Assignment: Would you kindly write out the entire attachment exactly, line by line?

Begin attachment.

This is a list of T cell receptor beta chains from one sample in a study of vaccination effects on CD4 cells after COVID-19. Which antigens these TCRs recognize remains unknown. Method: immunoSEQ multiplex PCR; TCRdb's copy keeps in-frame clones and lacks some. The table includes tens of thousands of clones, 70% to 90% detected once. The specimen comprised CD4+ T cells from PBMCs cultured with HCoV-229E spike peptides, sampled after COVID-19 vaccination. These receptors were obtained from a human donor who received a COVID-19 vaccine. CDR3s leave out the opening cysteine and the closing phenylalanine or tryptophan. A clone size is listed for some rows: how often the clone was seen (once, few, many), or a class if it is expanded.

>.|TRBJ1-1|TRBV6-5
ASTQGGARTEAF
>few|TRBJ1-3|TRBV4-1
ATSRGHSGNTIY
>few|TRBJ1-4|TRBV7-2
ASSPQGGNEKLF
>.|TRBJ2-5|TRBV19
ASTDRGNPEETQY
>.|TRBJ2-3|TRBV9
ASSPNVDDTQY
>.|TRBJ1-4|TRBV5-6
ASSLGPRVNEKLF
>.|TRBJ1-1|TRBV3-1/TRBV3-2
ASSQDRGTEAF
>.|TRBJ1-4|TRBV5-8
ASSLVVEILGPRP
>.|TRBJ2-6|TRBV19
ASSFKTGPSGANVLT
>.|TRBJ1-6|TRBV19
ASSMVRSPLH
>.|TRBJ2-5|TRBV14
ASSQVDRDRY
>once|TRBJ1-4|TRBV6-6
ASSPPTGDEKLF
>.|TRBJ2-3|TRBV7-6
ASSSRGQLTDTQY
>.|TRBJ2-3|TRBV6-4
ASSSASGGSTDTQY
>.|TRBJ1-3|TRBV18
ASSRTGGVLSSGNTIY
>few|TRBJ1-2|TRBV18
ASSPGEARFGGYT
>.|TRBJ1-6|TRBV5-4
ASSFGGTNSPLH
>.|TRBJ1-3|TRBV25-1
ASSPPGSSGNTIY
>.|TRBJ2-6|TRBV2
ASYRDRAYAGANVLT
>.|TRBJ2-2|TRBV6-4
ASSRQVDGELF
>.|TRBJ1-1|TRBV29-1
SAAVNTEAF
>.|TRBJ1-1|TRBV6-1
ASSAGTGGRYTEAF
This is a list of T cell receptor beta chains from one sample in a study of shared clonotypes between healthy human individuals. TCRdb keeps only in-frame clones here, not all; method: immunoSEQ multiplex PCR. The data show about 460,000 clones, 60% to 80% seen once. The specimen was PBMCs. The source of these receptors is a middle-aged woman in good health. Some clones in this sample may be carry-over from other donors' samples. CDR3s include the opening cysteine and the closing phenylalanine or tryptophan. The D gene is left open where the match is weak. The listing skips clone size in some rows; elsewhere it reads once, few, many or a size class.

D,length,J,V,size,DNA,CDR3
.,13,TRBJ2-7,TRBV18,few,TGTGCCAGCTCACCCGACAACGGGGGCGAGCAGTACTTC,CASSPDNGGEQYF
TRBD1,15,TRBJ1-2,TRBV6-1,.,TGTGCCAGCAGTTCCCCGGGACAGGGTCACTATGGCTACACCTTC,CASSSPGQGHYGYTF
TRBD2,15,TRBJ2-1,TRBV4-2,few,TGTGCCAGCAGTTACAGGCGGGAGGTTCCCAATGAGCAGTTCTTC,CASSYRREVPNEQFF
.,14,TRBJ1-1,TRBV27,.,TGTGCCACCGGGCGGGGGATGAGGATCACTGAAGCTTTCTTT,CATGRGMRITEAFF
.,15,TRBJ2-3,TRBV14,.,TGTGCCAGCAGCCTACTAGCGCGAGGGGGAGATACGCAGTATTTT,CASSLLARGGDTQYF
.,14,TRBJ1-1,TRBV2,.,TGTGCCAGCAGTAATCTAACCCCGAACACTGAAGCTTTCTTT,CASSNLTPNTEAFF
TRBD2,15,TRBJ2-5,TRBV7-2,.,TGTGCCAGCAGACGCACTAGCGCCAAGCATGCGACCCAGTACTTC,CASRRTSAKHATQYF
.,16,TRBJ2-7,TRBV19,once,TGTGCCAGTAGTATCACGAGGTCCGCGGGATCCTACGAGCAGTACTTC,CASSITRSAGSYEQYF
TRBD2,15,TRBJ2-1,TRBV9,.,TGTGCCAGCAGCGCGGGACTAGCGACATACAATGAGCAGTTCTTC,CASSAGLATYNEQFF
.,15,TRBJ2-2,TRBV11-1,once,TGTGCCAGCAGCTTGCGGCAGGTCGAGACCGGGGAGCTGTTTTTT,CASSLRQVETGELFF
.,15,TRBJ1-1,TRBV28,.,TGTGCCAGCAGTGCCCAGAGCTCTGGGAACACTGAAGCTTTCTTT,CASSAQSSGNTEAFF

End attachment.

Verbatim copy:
This is a list of T cell receptor beta chains from one sample in a study of vaccination effects on CD4 cells after COVID-19. Which antigens these TCRs recognize remains unknown. Method: immunoSEQ multiplex PCR; TCRdb's copy keeps in-frame clones and lacks some. The table includes tens of thousands of clones, 70% to 90% detected once. The specimen comprised CD4+ T cells from PBMCs cultured with HCoV-229E spike peptides, sampled after COVID-19 vaccination. These receptors were obtained from a human donor who received a COVID-19 vaccine. CDR3s leave out the opening cysteine and the closing phenylalanine or tryptophan. A clone size is listed for some rows: how often the clone was seen (once, few, many), or a class if it is expanded.

>.|TRBJ1-1|TRBV6-5
ASTQGGARTEAF
>few|TRBJ1-3|TRBV4-1
ATSRGHSGNTIY
>few|TRBJ1-4|TRBV7-2
ASSPQGGNEKLF
>.|TRBJ2-5|TRBV19
ASTDRGNPEETQY
>.|TRBJ2-3|TRBV9
ASSPNVDDTQY
>.|TRBJ1-4|TRBV5-6
ASSLGPRVNEKLF
>.|TRBJ1-1|TRBV3-1/TRBV3-2
ASSQDRGTEAF
>.|TRBJ1-4|TRBV5-8
ASSLVVEILGPRP
>.|TRBJ2-6|TRBV19
ASSFKTGPSGANVLT
>.|TRBJ1-6|TRBV19
ASSMVRSPLH
>.|TRBJ2-5|TRBV14
ASSQVDRDRY
>once|TRBJ1-4|TRBV6-6
ASSPPTGDEKLF
>.|TRBJ2-3|TRBV7-6
ASSSRGQLTDTQY
>.|TRBJ2-3|TRBV6-4
ASSSASGGSTDTQY
>.|TRBJ1-3|TRBV18
ASSRTGGVLSSGNTIY
>few|TRBJ1-2|TRBV18
ASSPGEARFGGYT
>.|TRBJ1-6|TRBV5-4
ASSFGGTNSPLH
>.|TRBJ1-3|TRBV25-1
ASSPPGSSGNTIY
>.|TRBJ2-6|TRBV2
ASYRDRAYAGANVLT
>.|TRBJ2-2|TRBV6-4
ASSRQVDGELF
>.|TRBJ1-1|TRBV29-1
SAAVNTEAF
>.|TRBJ1-1|TRBV6-1
ASSAGTGGRYTEAF
This is a list of T cell receptor beta chains from one sample in a study of shared clonotypes between healthy human individuals. TCRdb keeps only in-frame clones here, not all; method: immunoSEQ multiplex PCR. The data show about 460,000 clones, 60% to 80% seen once. The specimen was PBMCs. The source of these receptors is a middle-aged woman in good health. Some clones in this sample may be carry-over from other donors' samples. CDR3s include the opening cysteine and the closing phenylalanine or tryptophan. The D gene is left open where the match is weak. The listing skips clone size in some rows; elsewhere it reads once, few, many or a size class.

D,length,J,V,size,DNA,CDR3
.,13,TRBJ2-7,TRBV18,few,TGTGCCAGCTCACCCGACAACGGGGGCGAGCAGTACTTC,CASSPDNGGEQYF
TRBD1,15,TRBJ1-2,TRBV6-1,.,TGTGCCAGCAGTTCCCCGGGACAGGGTCACTATGGCTACACCTTC,CASSSPGQGHYGYTF
TRBD2,15,TRBJ2-1,TRBV4-2,few,TGTGCCAGCAGTTACAGGCGGGAGGTTCCCAATGAGCAGTTCTTC,CASSYRREVPNEQFF
.,14,TRBJ1-1,TRBV27,.,TGTGCCACCGGGCGGGGGATGAGGATCACTGAAGCTTTCTTT,CATGRGMRITEAFF
.,15,TRBJ2-3,TRBV14,.,TGTGCCAGCAGCCTACTAGCGCGAGGGGGAGATACGCAGTATTTT,CASSLLARGGDTQYF
.,14,TRBJ1-1,TRBV2,.,TGTGCCAGCAGTAATCTAACCCCGAACACTGAAGCTTTCTTT,CASSNLTPNTEAFF
TRBD2,15,TRBJ2-5,TRBV7-2,.,TGTGCCAGCAGACGCACTAGCGCCAAGCATGCGACCCAGTACTTC,CASRRTSAKHATQYF
.,16,TRBJ2-7,TRBV19,once,TGTGCCAGTAGTATCACGAGGTCCGCGGGATCCTACGAGCAGTACTTC,CASSITRSAGSYEQYF
TRBD2,15,TRBJ2-1,TRBV9,.,TGTGCCAGCAGCGCGGGACTAGCGACATACAATGAGCAGTTCTTC,CASSAGLATYNEQFF
.,15,TRBJ2-2,TRBV11-1,once,TGTGCCAGCAGCTTGCGGCAGGTCGAGACCGGGGAGCTGTTTTTT,CASSLRQVETGELFF
.,15,TRBJ1-1,TRBV28,.,TGTGCCAGCAGTGCCCAGAGCTCTGGGAACACTGAAGCTTTCTTT,CASSAQSSGNTEAFF